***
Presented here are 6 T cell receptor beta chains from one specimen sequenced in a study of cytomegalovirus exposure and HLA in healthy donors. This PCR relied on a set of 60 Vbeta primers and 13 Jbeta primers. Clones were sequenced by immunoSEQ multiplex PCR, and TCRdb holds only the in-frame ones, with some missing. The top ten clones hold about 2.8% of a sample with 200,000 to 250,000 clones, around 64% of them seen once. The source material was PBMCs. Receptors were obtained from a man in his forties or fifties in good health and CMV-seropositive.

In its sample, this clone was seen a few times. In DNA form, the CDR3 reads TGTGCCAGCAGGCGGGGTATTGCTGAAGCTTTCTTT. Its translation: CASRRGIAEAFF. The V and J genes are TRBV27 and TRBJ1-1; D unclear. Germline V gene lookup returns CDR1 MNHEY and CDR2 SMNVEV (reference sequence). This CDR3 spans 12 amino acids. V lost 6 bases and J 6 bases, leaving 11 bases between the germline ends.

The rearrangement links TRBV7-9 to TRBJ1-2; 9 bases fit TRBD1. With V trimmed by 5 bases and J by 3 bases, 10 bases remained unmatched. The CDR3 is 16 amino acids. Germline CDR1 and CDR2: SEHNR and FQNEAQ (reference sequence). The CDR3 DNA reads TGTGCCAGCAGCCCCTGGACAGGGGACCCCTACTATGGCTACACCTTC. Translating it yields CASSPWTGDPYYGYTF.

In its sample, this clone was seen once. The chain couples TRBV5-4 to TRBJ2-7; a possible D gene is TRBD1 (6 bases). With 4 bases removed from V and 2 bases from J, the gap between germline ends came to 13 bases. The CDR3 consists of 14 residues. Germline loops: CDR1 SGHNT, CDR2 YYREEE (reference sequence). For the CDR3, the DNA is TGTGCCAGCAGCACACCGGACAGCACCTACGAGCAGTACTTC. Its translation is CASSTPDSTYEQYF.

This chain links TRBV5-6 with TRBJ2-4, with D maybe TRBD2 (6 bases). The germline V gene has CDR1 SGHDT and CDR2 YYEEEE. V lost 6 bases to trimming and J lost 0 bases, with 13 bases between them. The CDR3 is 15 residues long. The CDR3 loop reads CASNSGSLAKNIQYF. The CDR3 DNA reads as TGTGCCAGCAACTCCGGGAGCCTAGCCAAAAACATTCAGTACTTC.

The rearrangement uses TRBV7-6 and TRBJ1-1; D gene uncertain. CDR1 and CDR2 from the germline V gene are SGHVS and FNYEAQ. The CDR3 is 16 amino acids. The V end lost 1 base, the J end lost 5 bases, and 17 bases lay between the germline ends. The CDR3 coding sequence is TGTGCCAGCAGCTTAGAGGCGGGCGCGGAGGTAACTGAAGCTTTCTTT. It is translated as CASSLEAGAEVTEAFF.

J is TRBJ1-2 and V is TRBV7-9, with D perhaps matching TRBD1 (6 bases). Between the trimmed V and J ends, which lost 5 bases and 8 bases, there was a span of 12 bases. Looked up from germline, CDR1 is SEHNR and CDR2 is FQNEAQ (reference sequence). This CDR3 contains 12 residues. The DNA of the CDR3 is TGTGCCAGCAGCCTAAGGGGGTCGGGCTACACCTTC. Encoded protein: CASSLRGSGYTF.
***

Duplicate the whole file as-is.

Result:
Presented here are 6 T cell receptor beta chains from one specimen sequenced in a study of cytomegalovirus exposure and HLA in healthy donors. This PCR relied on a set of 60 Vbeta primers and 13 Jbeta primers. Clones were sequenced by immunoSEQ multiplex PCR, and TCRdb holds only the in-frame ones, with some missing. The top ten clones hold about 2.8% of a sample with 200,000 to 250,000 clones, around 64% of them seen once. The source material was PBMCs. Receptors were obtained from a man in his forties or fifties in good health and CMV-seropositive.

In its sample, this clone was seen a few times. In DNA form, the CDR3 reads TGTGCCAGCAGGCGGGGTATTGCTGAAGCTTTCTTT. Its translation: CASRRGIAEAFF. The V and J genes are TRBV27 and TRBJ1-1; D unclear. Germline V gene lookup returns CDR1 MNHEY and CDR2 SMNVEV (reference sequence). This CDR3 spans 12 amino acids. V lost 6 bases and J 6 bases, leaving 11 bases between the germline ends.

The rearrangement links TRBV7-9 to TRBJ1-2; 9 bases fit TRBD1. With V trimmed by 5 bases and J by 3 bases, 10 bases remained unmatched. The CDR3 is 16 amino acids. Germline CDR1 and CDR2: SEHNR and FQNEAQ (reference sequence). The CDR3 DNA reads TGTGCCAGCAGCCCCTGGACAGGGGACCCCTACTATGGCTACACCTTC. Translating it yields CASSPWTGDPYYGYTF.

In its sample, this clone was seen once. The chain couples TRBV5-4 to TRBJ2-7; a possible D gene is TRBD1 (6 bases). With 4 bases removed from V and 2 bases from J, the gap between germline ends came to 13 bases. The CDR3 consists of 14 residues. Germline loops: CDR1 SGHNT, CDR2 YYREEE (reference sequence). For the CDR3, the DNA is TGTGCCAGCAGCACACCGGACAGCACCTACGAGCAGTACTTC. Its translation is CASSTPDSTYEQYF.

This chain links TRBV5-6 with TRBJ2-4, with D maybe TRBD2 (6 bases). The germline V gene has CDR1 SGHDT and CDR2 YYEEEE. V lost 6 bases to trimming and J lost 0 bases, with 13 bases between them. The CDR3 is 15 residues long. The CDR3 loop reads CASNSGSLAKNIQYF. The CDR3 DNA reads as TGTGCCAGCAACTCCGGGAGCCTAGCCAAAAACATTCAGTACTTC.

The rearrangement uses TRBV7-6 and TRBJ1-1; D gene uncertain. CDR1 and CDR2 from the germline V gene are SGHVS and FNYEAQ. The CDR3 is 16 amino acids. The V end lost 1 base, the J end lost 5 bases, and 17 bases lay between the germline ends. The CDR3 coding sequence is TGTGCCAGCAGCTTAGAGGCGGGCGCGGAGGTAACTGAAGCTTTCTTT. It is translated as CASSLEAGAEVTEAFF.

J is TRBJ1-2 and V is TRBV7-9, with D perhaps matching TRBD1 (6 bases). Between the trimmed V and J ends, which lost 5 bases and 8 bases, there was a span of 12 bases. Looked up from germline, CDR1 is SEHNR and CDR2 is FQNEAQ (reference sequence). This CDR3 contains 12 residues. The DNA of the CDR3 is TGTGCCAGCAGCCTAAGGGGGTCGGGCTACACCTTC. Encoded protein: CASSLRGSGYTF.